Unfortunately, the voices of real people who are jailed and tortured in Muslim majority countries are usually ignored, both by journalists, but also by major Muslim orgs in North America and Europe. While it is heartening to see that ISNA has recently come out with general statements condemning torture (finally!), oddly and disturbingly enough, the only torture they seem to be really talking about is that perpetrated by the Americans.

    What a different world it might be if the shaikhs and Muslim opinion-makers who vigorously advocate hijab would direct a fraction of their attention to the issue of torture. I don’t understand why torture isn’t treated as a major religious issue.

  • http://www.examiner.com/family-in-new-york/rahela-choudhury RCHOUDH


    You’re right shaikhs and Muslim opinion-makers should talk about such political/social issues like torture. However it’s very difficult to do because you face the risk of upsetting the powerful elite (of whatever country you happen to reside be it in the East and the West). It’e easier to talk about individual matters in Islam like Ibadah, Amal, etc. But I think if the shaikhs and opinion-makers form groups that shape public opinion towards such political/social issues then it will be much easier to hold rulers (of whatever country) accountable and force them to either change or abdicate the responsibilities they have so neglected.

  • http://www.examiner.com/family-in-new-york/rahela-choudhury RCHOUDH

    Also it would help for shaikhs and opinion-makers to receive backing from powerful supporters in society (the intellectual, financial, military elites) while pressing upon urgent issues affecting that particular society so that rulers become isolated (I’m talking here about Muslim rulers who often times feel no sense of accountability).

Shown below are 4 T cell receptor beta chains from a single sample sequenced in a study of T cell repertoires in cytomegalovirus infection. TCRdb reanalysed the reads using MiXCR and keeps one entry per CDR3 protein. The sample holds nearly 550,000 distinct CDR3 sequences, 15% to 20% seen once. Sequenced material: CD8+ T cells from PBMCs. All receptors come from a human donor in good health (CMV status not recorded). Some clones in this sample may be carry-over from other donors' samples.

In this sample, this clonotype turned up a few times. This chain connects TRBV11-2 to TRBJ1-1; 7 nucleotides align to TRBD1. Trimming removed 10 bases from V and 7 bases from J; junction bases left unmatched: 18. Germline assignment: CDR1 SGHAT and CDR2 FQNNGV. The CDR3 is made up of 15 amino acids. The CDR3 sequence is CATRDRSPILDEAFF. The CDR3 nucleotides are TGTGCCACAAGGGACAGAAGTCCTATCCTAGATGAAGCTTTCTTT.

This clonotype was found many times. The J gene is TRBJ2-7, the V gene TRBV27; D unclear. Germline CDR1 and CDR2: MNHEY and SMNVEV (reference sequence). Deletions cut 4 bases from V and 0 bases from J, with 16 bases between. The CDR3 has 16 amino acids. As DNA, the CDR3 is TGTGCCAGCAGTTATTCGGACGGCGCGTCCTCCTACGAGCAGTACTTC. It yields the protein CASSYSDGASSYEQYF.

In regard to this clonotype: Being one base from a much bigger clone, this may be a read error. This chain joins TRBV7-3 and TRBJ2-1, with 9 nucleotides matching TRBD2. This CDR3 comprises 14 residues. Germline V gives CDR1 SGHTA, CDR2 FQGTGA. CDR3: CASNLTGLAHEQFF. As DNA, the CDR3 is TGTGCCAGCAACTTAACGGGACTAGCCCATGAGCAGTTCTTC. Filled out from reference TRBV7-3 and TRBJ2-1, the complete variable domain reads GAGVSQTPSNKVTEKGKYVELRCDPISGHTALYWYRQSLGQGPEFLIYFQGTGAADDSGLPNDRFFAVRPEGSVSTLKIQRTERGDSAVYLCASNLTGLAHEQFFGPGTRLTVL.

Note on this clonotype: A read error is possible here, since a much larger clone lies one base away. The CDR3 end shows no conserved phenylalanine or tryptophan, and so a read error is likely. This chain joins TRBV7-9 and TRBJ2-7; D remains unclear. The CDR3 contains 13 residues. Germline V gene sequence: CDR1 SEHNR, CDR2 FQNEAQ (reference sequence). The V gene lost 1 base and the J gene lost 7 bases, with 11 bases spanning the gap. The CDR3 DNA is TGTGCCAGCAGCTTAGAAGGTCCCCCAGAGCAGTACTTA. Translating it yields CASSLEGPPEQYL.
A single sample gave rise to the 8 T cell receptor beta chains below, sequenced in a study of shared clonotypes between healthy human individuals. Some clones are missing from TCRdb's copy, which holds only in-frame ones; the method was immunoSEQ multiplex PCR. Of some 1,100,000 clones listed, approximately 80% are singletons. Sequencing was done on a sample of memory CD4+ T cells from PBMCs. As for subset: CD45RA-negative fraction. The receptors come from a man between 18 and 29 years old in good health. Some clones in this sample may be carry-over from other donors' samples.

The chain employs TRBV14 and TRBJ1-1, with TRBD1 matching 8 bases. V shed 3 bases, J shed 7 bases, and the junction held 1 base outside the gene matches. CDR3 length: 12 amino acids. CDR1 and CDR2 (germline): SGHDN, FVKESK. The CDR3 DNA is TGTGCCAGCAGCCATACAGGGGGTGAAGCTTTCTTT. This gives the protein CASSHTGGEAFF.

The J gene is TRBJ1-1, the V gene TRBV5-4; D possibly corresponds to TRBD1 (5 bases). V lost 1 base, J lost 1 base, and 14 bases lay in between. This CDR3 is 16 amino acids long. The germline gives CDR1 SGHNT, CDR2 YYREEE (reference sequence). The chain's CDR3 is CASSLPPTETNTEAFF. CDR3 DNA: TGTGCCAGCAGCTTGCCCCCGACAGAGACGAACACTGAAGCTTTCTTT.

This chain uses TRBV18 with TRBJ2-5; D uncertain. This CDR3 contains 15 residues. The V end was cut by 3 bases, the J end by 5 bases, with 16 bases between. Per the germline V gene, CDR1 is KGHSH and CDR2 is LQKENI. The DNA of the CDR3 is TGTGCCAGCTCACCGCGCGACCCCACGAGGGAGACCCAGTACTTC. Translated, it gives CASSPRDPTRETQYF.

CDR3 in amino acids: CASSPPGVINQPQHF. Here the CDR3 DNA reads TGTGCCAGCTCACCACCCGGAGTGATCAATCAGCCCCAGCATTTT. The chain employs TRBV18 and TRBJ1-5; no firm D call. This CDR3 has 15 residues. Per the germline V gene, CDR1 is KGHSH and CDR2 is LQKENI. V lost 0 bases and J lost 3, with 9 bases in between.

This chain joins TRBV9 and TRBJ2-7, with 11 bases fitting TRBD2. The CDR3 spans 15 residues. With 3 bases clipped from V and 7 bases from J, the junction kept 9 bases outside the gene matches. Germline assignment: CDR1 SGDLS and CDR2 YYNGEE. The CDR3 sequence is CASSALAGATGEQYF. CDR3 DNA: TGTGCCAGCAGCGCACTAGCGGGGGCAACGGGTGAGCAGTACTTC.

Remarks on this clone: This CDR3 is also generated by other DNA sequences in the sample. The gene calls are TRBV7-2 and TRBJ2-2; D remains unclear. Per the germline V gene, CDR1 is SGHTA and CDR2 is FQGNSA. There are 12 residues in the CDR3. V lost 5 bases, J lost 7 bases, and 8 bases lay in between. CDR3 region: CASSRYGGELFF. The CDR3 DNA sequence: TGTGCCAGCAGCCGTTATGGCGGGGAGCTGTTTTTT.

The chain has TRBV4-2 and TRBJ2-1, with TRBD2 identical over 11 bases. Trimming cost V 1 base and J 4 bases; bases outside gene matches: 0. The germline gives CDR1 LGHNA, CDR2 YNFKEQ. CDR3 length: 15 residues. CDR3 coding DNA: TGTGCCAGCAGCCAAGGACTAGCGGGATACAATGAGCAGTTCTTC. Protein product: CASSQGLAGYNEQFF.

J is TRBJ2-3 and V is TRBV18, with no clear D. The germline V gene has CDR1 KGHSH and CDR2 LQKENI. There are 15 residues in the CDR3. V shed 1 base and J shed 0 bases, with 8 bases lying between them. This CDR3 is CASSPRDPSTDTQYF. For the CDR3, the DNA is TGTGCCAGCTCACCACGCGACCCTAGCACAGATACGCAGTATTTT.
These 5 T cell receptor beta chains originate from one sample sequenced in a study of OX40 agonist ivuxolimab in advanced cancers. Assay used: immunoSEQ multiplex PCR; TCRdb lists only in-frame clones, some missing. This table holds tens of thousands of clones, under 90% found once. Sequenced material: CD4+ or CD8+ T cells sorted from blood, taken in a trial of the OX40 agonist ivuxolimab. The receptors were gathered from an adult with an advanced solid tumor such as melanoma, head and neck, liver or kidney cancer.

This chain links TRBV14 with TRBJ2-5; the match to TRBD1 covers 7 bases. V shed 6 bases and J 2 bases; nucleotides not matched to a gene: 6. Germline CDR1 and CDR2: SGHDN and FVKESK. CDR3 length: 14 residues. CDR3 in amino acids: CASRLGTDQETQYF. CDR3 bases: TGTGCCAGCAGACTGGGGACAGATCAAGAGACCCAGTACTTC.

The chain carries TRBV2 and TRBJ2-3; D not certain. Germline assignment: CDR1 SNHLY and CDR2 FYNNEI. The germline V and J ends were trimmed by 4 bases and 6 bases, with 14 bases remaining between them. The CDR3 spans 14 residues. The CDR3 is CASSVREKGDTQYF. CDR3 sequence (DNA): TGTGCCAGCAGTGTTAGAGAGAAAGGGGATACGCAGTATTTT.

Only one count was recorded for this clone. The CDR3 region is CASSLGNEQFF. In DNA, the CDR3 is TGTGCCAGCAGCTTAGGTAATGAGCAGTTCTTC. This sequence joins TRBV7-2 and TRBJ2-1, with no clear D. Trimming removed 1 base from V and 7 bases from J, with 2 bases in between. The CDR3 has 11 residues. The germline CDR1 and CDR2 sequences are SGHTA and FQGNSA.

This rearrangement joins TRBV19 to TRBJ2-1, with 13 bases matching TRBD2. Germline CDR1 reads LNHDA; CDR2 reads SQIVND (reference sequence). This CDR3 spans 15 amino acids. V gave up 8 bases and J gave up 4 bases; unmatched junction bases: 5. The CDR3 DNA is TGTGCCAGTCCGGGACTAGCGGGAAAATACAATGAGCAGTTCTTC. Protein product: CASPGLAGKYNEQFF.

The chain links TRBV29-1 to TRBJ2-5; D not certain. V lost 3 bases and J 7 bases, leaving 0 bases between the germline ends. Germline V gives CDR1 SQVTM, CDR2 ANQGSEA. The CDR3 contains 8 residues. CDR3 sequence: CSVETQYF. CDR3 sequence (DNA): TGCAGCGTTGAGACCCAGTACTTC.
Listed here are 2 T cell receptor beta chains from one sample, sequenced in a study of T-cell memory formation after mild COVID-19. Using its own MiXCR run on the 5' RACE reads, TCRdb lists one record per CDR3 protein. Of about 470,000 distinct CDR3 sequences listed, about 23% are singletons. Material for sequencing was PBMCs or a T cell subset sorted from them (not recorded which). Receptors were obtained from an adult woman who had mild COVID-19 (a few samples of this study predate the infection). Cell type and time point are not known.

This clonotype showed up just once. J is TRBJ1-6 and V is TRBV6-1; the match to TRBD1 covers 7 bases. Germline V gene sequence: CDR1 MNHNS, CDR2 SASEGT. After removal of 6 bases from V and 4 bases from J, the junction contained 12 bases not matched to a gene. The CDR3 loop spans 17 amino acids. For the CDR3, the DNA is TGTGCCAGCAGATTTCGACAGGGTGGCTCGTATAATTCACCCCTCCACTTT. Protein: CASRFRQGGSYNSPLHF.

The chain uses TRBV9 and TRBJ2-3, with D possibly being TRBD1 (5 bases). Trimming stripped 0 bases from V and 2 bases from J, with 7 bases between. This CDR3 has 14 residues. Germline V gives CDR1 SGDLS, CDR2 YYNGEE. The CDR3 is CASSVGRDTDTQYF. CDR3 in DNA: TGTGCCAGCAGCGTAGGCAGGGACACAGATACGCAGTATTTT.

• Sindri Myr

    I support what Tom MacMaster did. He managed to fool the media establishment and blogosphere by feeding into the narrative of Western liberalism. He pushed all the right buttons of the liberal establishment; Amina was Westernized yet anti-Western, Muslim yet secular, privileged yet oppressed. She was safe; liberal enough to be accepted by armchair activists, yet a proud Muslim enough make her be a legitimate representative of the oppressed people of the Muslim world.

    It allowed people to think they were agents of change simply by following her blog and joining Facebook groups dedicated to her behalf. Amina’s story was perfect, and the Western media gobbled it right up.

    It did not occur to them to take everything on the internet with a grain of salt. Many were gullible enough to get hurt by a blog, which turned to be a hoax gone wild.

    MacMaster’s experiment did expose the vapidity (and latent orientalism) of the popular left and mindlessness of the internet, and for that, he earns my praise.

    See this:


  • http://www.examiner.com/family-in-new-york/rahela-choudhury RCHOUDH

    Sindri Myr

    I see what you’re saying; I guess I too would have been on McMasters’ side if he hadn’t let the thing drag on for so long and even include a dramatic climax to his “story” (the character’s arrest and detainment). Also I’m uneasy about him making up a character who’s experiencing a real-life revolution going on in Syria. It just seems like he was using the revolution for his own selfish purposes (gaining publicity for his writing talent).

  • greybaby